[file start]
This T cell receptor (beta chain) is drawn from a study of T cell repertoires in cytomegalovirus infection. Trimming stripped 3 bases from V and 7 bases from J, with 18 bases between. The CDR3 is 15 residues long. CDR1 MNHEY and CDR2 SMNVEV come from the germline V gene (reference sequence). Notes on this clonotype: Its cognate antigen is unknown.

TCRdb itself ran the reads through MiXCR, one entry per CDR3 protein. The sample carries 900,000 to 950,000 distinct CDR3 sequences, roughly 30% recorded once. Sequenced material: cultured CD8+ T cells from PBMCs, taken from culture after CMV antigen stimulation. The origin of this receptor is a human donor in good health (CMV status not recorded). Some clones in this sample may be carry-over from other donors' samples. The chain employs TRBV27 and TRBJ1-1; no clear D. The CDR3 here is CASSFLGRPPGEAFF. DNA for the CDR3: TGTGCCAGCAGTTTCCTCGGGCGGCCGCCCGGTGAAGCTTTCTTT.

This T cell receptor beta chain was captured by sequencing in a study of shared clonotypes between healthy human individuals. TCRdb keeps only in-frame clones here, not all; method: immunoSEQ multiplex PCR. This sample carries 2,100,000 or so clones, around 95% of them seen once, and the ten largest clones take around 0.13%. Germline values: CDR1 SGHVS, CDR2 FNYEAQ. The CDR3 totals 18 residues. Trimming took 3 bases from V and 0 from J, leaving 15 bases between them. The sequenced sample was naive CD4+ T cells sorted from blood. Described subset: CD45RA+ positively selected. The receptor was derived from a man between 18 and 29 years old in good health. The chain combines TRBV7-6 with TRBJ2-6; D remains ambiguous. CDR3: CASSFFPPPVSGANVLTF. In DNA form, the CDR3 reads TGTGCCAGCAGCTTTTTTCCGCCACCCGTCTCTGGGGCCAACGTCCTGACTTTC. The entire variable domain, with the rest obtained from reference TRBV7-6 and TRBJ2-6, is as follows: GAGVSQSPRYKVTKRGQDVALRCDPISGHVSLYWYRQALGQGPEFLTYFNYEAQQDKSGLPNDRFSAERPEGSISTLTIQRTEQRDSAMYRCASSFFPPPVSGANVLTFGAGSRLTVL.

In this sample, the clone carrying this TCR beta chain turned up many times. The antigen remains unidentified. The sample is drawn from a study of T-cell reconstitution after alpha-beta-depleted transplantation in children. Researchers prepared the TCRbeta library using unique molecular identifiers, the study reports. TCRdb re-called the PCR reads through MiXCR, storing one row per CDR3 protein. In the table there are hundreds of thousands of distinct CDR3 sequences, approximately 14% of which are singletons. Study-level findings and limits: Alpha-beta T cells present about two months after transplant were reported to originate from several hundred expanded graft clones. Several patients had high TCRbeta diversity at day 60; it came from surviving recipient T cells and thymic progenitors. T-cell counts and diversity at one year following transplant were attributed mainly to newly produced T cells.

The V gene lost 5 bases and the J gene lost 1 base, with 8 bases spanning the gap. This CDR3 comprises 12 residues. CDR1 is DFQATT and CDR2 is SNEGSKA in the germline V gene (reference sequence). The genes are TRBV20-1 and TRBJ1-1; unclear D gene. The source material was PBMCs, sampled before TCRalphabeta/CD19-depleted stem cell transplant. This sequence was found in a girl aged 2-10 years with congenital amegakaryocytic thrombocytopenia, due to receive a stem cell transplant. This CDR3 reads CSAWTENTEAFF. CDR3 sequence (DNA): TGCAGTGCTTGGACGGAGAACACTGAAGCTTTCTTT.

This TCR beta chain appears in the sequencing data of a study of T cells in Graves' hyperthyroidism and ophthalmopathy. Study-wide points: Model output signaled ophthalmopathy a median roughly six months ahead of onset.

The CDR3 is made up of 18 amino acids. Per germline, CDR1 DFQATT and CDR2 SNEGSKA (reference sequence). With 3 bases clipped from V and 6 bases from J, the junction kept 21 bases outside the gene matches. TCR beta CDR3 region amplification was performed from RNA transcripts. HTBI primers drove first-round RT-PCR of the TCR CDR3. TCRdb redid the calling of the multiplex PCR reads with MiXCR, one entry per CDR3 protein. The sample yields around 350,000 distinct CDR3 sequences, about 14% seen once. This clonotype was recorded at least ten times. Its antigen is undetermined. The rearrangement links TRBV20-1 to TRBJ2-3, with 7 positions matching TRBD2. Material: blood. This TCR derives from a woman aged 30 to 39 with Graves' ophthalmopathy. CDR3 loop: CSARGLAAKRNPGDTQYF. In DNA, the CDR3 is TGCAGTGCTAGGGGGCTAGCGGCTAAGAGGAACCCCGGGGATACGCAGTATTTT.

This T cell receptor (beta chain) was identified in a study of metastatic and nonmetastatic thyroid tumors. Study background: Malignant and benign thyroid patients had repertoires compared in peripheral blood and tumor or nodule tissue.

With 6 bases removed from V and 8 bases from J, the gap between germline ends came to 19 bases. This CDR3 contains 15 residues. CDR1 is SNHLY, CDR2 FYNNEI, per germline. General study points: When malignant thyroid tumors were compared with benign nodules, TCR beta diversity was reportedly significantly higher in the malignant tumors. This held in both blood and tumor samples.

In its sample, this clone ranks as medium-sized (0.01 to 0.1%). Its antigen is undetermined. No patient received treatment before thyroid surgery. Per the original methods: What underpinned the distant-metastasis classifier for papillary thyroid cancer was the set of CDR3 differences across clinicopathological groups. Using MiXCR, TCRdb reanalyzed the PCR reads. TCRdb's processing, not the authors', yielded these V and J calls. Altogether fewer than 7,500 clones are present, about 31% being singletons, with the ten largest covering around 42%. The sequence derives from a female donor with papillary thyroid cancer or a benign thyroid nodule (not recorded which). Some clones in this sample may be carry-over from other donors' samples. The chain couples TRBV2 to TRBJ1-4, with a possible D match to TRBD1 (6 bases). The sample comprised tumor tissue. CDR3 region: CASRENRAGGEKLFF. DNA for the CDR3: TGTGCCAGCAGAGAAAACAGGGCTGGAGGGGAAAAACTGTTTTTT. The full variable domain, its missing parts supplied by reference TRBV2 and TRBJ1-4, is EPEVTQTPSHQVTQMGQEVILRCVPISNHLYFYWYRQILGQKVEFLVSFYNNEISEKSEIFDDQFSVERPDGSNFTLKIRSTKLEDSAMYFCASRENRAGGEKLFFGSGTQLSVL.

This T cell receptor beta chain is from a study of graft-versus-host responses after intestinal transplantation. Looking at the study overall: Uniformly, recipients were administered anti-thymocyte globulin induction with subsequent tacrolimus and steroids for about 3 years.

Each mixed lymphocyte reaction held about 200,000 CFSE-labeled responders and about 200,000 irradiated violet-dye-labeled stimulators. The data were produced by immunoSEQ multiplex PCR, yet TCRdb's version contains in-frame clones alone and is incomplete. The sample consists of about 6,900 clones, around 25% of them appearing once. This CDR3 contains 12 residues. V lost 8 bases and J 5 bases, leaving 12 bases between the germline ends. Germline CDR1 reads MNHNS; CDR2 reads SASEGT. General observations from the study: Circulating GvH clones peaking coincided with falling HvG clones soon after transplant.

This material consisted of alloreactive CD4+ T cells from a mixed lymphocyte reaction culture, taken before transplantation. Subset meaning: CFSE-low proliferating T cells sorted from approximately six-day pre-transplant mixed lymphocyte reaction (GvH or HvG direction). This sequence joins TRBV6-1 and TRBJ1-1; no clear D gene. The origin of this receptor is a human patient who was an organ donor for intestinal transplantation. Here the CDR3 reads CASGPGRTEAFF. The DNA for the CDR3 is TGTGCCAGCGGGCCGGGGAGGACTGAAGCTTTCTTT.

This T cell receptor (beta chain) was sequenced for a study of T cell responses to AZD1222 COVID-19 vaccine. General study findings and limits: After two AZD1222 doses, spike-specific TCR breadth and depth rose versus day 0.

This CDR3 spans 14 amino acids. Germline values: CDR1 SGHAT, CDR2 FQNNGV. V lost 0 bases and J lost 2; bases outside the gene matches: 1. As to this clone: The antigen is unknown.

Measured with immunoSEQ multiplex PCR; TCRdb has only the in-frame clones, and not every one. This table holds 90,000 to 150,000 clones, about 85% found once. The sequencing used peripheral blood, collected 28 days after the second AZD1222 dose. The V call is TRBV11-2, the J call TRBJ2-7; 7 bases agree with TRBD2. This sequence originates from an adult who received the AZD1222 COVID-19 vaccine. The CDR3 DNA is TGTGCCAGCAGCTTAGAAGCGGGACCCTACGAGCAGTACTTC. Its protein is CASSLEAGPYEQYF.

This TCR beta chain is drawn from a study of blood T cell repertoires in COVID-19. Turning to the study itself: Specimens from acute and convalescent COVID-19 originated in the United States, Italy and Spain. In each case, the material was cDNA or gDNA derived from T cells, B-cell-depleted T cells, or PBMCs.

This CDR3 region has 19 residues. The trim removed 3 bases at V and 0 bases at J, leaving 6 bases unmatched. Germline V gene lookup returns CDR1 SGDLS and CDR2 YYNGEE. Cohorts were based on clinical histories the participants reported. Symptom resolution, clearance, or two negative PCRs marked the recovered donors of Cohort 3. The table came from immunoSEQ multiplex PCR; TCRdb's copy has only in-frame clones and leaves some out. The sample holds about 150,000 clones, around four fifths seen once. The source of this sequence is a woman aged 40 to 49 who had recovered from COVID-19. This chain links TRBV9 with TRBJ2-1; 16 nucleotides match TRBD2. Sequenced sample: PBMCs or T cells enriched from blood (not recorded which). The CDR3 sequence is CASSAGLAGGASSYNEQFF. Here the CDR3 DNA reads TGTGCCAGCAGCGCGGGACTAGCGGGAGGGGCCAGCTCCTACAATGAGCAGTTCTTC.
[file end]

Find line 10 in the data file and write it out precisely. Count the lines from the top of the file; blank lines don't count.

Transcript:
In its sample, this clone ranks as medium-sized (0.01 to 0.1%). Its antigen is undetermined. No patient received treatment before thyroid surgery. Per the original methods: What underpinned the distant-metastasis classifier for papillary thyroid cancer was the set of CDR3 differences across clinicopathological groups. Using MiXCR, TCRdb reanalyzed the PCR reads. TCRdb's processing, not the authors', yielded these V and J calls. Altogether fewer than 7,500 clones are present, about 31% being singletons, with the ten largest covering around 42%. The sequence derives from a female donor with papillary thyroid cancer or a benign thyroid nodule (not recorded which). Some clones in this sample may be carry-over from other donors' samples. The chain couples TRBV2 to TRBJ1-4, with a possible D match to TRBD1 (6 bases). The sample comprised tumor tissue. CDR3 region: CASRENRAGGEKLFF. DNA for the CDR3: TGTGCCAGCAGAGAAAACAGGGCTGGAGGGGAAAAACTGTTTTTT. The full variable domain, its missing parts supplied by reference TRBV2 and TRBJ1-4, is EPEVTQTPSHQVTQMGQEVILRCVPISNHLYFYWYRQILGQKVEFLVSFYNNEISEKSEIFDDQFSVERPDGSNFTLKIRSTKLEDSAMYFCASRENRAGGEKLFFGSGTQLSVL.